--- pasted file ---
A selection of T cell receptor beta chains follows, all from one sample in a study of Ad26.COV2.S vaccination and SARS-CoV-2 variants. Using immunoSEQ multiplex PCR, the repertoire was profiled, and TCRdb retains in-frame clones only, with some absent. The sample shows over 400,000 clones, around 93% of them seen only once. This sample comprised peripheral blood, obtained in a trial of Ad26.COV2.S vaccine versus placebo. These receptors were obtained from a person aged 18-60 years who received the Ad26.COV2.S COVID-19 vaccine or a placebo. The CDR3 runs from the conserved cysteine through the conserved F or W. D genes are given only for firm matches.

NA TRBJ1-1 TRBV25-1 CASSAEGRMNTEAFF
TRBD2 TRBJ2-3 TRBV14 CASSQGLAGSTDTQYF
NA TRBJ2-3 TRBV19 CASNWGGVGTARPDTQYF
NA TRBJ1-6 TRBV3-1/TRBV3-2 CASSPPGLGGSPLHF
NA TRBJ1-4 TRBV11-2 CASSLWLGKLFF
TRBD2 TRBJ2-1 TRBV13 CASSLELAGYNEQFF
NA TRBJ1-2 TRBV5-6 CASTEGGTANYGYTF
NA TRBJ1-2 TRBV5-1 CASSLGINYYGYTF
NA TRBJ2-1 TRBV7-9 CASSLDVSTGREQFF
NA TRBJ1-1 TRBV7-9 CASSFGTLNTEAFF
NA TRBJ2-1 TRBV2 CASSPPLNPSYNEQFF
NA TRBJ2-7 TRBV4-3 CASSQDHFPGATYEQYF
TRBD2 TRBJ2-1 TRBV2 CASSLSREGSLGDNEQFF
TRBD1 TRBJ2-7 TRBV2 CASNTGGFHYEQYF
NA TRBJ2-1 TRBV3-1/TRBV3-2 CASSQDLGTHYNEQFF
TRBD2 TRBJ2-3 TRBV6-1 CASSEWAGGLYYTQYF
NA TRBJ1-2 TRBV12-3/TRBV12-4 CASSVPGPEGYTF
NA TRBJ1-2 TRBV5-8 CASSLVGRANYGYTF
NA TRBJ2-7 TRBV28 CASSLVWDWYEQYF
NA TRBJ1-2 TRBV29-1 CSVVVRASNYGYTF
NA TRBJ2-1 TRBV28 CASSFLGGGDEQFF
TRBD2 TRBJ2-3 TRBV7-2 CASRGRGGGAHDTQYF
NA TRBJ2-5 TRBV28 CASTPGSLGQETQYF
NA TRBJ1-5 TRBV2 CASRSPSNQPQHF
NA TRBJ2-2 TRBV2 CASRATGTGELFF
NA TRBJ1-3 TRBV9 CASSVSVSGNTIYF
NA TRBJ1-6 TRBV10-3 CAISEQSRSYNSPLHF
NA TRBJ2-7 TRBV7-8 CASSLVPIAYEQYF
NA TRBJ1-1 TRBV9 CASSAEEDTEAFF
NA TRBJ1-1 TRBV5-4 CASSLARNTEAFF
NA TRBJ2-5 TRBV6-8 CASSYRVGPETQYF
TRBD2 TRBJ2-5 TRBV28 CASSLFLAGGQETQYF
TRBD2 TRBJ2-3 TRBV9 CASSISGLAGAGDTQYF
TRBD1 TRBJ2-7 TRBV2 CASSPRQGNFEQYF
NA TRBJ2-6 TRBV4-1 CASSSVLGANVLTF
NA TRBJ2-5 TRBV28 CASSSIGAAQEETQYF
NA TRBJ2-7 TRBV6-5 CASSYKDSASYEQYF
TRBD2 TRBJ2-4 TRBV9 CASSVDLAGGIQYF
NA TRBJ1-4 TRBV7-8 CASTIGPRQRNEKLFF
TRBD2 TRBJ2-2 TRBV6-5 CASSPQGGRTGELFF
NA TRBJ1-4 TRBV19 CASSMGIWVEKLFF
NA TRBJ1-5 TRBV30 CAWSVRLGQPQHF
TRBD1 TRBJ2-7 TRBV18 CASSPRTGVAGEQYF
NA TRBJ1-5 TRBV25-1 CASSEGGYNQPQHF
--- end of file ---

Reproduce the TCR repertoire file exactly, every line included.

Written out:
A selection of T cell receptor beta chains follows, all from one sample in a study of Ad26.COV2.S vaccination and SARS-CoV-2 variants. Using immunoSEQ multiplex PCR, the repertoire was profiled, and TCRdb retains in-frame clones only, with some absent. The sample shows over 400,000 clones, around 93% of them seen only once. This sample comprised peripheral blood, obtained in a trial of Ad26.COV2.S vaccine versus placebo. These receptors were obtained from a person aged 18-60 years who received the Ad26.COV2.S COVID-19 vaccine or a placebo. The CDR3 runs from the conserved cysteine through the conserved F or W. D genes are given only for firm matches.

NA TRBJ1-1 TRBV25-1 CASSAEGRMNTEAFF
TRBD2 TRBJ2-3 TRBV14 CASSQGLAGSTDTQYF
NA TRBJ2-3 TRBV19 CASNWGGVGTARPDTQYF
NA TRBJ1-6 TRBV3-1/TRBV3-2 CASSPPGLGGSPLHF
NA TRBJ1-4 TRBV11-2 CASSLWLGKLFF
TRBD2 TRBJ2-1 TRBV13 CASSLELAGYNEQFF
NA TRBJ1-2 TRBV5-6 CASTEGGTANYGYTF
NA TRBJ1-2 TRBV5-1 CASSLGINYYGYTF
NA TRBJ2-1 TRBV7-9 CASSLDVSTGREQFF
NA TRBJ1-1 TRBV7-9 CASSFGTLNTEAFF
NA TRBJ2-1 TRBV2 CASSPPLNPSYNEQFF
NA TRBJ2-7 TRBV4-3 CASSQDHFPGATYEQYF
TRBD2 TRBJ2-1 TRBV2 CASSLSREGSLGDNEQFF
TRBD1 TRBJ2-7 TRBV2 CASNTGGFHYEQYF
NA TRBJ2-1 TRBV3-1/TRBV3-2 CASSQDLGTHYNEQFF
TRBD2 TRBJ2-3 TRBV6-1 CASSEWAGGLYYTQYF
NA TRBJ1-2 TRBV12-3/TRBV12-4 CASSVPGPEGYTF
NA TRBJ1-2 TRBV5-8 CASSLVGRANYGYTF
NA TRBJ2-7 TRBV28 CASSLVWDWYEQYF
NA TRBJ1-2 TRBV29-1 CSVVVRASNYGYTF
NA TRBJ2-1 TRBV28 CASSFLGGGDEQFF
TRBD2 TRBJ2-3 TRBV7-2 CASRGRGGGAHDTQYF
NA TRBJ2-5 TRBV28 CASTPGSLGQETQYF
NA TRBJ1-5 TRBV2 CASRSPSNQPQHF
NA TRBJ2-2 TRBV2 CASRATGTGELFF
NA TRBJ1-3 TRBV9 CASSVSVSGNTIYF
NA TRBJ1-6 TRBV10-3 CAISEQSRSYNSPLHF
NA TRBJ2-7 TRBV7-8 CASSLVPIAYEQYF
NA TRBJ1-1 TRBV9 CASSAEEDTEAFF
NA TRBJ1-1 TRBV5-4 CASSLARNTEAFF
NA TRBJ2-5 TRBV6-8 CASSYRVGPETQYF
TRBD2 TRBJ2-5 TRBV28 CASSLFLAGGQETQYF
TRBD2 TRBJ2-3 TRBV9 CASSISGLAGAGDTQYF
TRBD1 TRBJ2-7 TRBV2 CASSPRQGNFEQYF
NA TRBJ2-6 TRBV4-1 CASSSVLGANVLTF
NA TRBJ2-5 TRBV28 CASSSIGAAQEETQYF
NA TRBJ2-7 TRBV6-5 CASSYKDSASYEQYF
TRBD2 TRBJ2-4 TRBV9 CASSVDLAGGIQYF
NA TRBJ1-4 TRBV7-8 CASTIGPRQRNEKLFF
TRBD2 TRBJ2-2 TRBV6-5 CASSPQGGRTGELFF
NA TRBJ1-4 TRBV19 CASSMGIWVEKLFF
NA TRBJ1-5 TRBV30 CAWSVRLGQPQHF
TRBD1 TRBJ2-7 TRBV18 CASSPRTGVAGEQYF
NA TRBJ1-5 TRBV25-1 CASSEGGYNQPQHF